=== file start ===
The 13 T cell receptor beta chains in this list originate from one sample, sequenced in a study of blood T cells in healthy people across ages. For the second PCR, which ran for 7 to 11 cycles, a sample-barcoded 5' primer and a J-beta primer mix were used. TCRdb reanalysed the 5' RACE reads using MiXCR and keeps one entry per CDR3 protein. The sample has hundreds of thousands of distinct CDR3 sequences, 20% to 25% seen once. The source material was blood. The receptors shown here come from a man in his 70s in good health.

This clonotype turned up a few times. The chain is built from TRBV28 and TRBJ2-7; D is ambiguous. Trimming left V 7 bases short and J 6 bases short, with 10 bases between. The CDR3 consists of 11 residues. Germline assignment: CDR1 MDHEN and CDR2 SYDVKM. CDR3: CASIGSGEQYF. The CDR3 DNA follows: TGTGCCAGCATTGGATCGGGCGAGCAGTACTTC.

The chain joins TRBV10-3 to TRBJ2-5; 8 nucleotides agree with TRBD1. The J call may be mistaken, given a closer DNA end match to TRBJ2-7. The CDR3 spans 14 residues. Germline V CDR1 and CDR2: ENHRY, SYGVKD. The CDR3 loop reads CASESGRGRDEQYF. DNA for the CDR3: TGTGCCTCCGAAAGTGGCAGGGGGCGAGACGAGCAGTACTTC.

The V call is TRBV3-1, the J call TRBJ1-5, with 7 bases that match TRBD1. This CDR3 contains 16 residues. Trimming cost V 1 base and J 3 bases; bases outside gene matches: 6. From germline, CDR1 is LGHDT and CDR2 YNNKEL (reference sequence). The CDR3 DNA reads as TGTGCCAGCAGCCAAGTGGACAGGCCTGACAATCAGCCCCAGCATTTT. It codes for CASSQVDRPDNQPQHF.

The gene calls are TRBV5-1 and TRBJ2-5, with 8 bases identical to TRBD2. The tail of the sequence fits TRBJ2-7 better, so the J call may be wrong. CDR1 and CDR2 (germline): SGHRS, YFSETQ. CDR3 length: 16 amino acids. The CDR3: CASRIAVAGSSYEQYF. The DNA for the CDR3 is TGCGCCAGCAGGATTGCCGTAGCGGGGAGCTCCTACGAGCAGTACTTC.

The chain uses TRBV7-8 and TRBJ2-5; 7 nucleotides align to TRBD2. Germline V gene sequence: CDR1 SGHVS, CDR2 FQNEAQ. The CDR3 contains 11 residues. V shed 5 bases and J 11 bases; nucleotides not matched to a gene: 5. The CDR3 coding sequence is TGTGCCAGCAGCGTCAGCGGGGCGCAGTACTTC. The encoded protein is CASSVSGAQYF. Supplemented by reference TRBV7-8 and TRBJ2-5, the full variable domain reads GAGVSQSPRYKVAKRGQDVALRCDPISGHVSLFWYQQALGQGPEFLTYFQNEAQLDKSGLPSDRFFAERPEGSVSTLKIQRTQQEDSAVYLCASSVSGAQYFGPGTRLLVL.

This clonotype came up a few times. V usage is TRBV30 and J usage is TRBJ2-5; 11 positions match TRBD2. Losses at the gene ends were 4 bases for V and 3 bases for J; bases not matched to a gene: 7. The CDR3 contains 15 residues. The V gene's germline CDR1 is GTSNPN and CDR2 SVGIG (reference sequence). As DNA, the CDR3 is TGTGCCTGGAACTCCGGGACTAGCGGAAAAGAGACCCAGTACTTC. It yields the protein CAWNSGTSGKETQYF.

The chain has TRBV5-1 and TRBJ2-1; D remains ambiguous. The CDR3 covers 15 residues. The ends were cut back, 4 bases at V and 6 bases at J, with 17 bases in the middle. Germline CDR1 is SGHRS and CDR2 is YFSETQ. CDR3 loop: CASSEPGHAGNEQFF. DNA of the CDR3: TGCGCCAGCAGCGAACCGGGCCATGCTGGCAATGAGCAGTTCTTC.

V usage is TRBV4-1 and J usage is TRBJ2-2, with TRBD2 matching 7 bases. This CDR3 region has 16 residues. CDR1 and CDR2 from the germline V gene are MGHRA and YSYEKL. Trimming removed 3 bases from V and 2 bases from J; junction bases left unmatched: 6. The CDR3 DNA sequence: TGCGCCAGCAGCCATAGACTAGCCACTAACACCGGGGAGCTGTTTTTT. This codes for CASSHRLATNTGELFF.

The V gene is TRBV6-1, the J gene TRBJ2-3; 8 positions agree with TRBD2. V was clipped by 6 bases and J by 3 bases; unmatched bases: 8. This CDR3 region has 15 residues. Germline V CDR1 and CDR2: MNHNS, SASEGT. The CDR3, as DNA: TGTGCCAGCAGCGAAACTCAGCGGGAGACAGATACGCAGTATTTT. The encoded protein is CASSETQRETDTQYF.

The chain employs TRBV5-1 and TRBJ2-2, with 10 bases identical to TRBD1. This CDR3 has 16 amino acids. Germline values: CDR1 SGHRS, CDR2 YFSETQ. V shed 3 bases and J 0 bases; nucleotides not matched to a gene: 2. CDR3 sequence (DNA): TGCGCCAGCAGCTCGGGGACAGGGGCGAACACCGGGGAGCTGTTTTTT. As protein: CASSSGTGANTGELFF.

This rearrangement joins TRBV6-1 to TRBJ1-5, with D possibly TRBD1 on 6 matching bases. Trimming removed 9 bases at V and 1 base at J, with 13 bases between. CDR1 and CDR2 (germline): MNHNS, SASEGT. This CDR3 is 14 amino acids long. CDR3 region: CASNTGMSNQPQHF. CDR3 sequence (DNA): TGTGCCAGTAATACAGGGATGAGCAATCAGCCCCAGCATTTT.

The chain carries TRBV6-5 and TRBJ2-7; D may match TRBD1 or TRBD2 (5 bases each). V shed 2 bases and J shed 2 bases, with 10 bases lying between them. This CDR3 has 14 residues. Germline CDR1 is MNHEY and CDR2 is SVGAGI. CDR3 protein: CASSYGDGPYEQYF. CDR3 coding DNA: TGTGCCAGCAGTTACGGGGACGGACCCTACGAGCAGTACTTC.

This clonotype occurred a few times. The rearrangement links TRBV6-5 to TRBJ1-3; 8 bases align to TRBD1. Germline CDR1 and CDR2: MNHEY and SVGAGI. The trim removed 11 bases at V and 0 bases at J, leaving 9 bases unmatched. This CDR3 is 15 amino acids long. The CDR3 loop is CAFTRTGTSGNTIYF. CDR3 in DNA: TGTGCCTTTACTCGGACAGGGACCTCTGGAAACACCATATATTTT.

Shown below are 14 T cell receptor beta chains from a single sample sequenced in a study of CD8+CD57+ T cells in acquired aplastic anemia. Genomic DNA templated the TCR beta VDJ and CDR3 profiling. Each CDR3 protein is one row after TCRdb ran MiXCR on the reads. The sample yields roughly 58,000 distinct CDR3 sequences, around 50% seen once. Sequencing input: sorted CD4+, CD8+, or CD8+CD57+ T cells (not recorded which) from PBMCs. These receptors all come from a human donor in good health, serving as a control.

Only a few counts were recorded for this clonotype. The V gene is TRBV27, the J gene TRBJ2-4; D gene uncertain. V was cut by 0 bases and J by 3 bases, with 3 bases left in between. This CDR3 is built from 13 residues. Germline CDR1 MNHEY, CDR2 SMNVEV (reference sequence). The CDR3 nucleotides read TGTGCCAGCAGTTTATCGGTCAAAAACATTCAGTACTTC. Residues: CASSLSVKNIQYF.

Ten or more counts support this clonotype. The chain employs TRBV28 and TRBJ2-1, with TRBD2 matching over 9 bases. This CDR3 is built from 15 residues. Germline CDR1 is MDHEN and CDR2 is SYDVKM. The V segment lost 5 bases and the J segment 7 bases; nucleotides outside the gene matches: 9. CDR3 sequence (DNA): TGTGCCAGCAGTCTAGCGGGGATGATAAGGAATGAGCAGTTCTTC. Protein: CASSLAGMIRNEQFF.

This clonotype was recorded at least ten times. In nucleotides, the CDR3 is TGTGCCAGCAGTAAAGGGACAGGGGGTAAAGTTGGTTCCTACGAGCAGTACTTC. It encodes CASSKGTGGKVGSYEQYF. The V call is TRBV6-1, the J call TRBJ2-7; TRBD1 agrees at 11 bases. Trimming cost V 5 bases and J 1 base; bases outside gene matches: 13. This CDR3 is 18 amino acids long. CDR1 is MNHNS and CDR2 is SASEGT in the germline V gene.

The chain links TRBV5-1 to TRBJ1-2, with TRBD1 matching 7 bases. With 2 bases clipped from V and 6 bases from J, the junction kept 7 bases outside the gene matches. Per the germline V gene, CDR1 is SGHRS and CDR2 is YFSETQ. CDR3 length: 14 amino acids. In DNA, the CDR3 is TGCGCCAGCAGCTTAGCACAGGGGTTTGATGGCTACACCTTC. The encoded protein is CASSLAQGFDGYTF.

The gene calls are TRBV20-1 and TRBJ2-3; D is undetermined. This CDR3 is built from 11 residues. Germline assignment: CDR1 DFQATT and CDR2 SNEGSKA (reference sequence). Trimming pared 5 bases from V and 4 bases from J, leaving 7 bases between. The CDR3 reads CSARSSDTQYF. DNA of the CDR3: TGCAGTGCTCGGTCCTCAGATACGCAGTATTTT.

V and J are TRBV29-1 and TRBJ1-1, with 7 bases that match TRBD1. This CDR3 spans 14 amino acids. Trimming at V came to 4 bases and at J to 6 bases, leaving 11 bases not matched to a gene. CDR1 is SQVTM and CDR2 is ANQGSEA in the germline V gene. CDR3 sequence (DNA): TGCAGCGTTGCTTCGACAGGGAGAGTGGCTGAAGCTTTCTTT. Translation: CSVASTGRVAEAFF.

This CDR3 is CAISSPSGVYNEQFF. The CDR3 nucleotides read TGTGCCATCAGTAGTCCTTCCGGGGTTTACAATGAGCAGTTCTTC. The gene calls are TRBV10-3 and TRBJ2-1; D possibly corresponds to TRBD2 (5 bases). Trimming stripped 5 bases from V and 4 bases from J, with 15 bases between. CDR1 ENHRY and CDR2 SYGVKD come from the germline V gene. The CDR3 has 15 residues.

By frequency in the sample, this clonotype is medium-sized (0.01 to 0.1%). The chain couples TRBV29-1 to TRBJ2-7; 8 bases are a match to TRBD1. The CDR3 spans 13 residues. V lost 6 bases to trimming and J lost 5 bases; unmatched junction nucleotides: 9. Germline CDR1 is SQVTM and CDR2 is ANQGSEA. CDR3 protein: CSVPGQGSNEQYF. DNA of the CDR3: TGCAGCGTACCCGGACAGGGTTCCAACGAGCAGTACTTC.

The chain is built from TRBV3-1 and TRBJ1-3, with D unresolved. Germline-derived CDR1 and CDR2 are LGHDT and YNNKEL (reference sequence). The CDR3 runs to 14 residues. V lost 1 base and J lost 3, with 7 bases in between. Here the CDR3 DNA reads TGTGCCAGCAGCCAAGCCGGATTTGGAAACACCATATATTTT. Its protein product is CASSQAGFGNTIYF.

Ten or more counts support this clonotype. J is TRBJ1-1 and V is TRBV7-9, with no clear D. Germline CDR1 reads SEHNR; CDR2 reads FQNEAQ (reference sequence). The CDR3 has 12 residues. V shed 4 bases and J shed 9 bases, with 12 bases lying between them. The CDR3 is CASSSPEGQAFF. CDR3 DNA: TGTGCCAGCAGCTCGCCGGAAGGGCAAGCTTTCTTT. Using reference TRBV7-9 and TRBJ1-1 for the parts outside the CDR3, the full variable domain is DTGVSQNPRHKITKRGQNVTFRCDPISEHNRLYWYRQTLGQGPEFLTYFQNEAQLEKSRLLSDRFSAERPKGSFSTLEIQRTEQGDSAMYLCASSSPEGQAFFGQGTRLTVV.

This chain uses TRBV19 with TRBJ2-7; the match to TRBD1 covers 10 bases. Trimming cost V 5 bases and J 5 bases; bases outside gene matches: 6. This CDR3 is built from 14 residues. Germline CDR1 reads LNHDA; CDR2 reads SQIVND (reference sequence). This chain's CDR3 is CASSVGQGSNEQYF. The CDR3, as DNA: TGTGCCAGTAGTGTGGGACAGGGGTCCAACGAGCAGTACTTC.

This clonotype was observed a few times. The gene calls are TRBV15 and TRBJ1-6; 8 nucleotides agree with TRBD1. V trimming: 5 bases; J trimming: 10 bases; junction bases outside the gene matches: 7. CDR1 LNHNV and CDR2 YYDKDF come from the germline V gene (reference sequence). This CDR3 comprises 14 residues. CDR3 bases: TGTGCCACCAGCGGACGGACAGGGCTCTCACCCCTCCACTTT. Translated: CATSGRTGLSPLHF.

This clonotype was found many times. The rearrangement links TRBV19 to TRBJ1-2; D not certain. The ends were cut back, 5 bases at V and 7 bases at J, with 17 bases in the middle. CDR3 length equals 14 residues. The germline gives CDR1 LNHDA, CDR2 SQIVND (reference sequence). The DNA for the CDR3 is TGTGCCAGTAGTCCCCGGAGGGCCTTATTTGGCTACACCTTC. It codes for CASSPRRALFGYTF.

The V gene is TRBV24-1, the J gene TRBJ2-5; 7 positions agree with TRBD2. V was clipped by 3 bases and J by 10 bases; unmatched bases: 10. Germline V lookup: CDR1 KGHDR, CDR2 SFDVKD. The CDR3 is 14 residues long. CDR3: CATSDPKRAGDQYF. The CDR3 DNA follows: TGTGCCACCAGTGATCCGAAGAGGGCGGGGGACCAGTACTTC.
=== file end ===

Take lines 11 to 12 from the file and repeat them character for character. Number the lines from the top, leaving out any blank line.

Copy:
The chain employs TRBV5-1 and TRBJ2-2, with 10 bases identical to TRBD1. This CDR3 has 16 amino acids. Germline values: CDR1 SGHRS, CDR2 YFSETQ. V shed 3 bases and J 0 bases; nucleotides not matched to a gene: 2. CDR3 sequence (DNA): TGCGCCAGCAGCTCGGGGACAGGGGCGAACACCGGGGAGCTGTTTTTT. As protein: CASSSGTGANTGELFF.

This rearrangement joins TRBV6-1 to TRBJ1-5, with D possibly TRBD1 on 6 matching bases. Trimming removed 9 bases at V and 1 base at J, with 13 bases between. CDR1 and CDR2 (germline): MNHNS, SASEGT. This CDR3 is 14 amino acids long. CDR3 region: CASNTGMSNQPQHF. CDR3 sequence (DNA): TGTGCCAGTAATACAGGGATGAGCAATCAGCCCCAGCATTTT.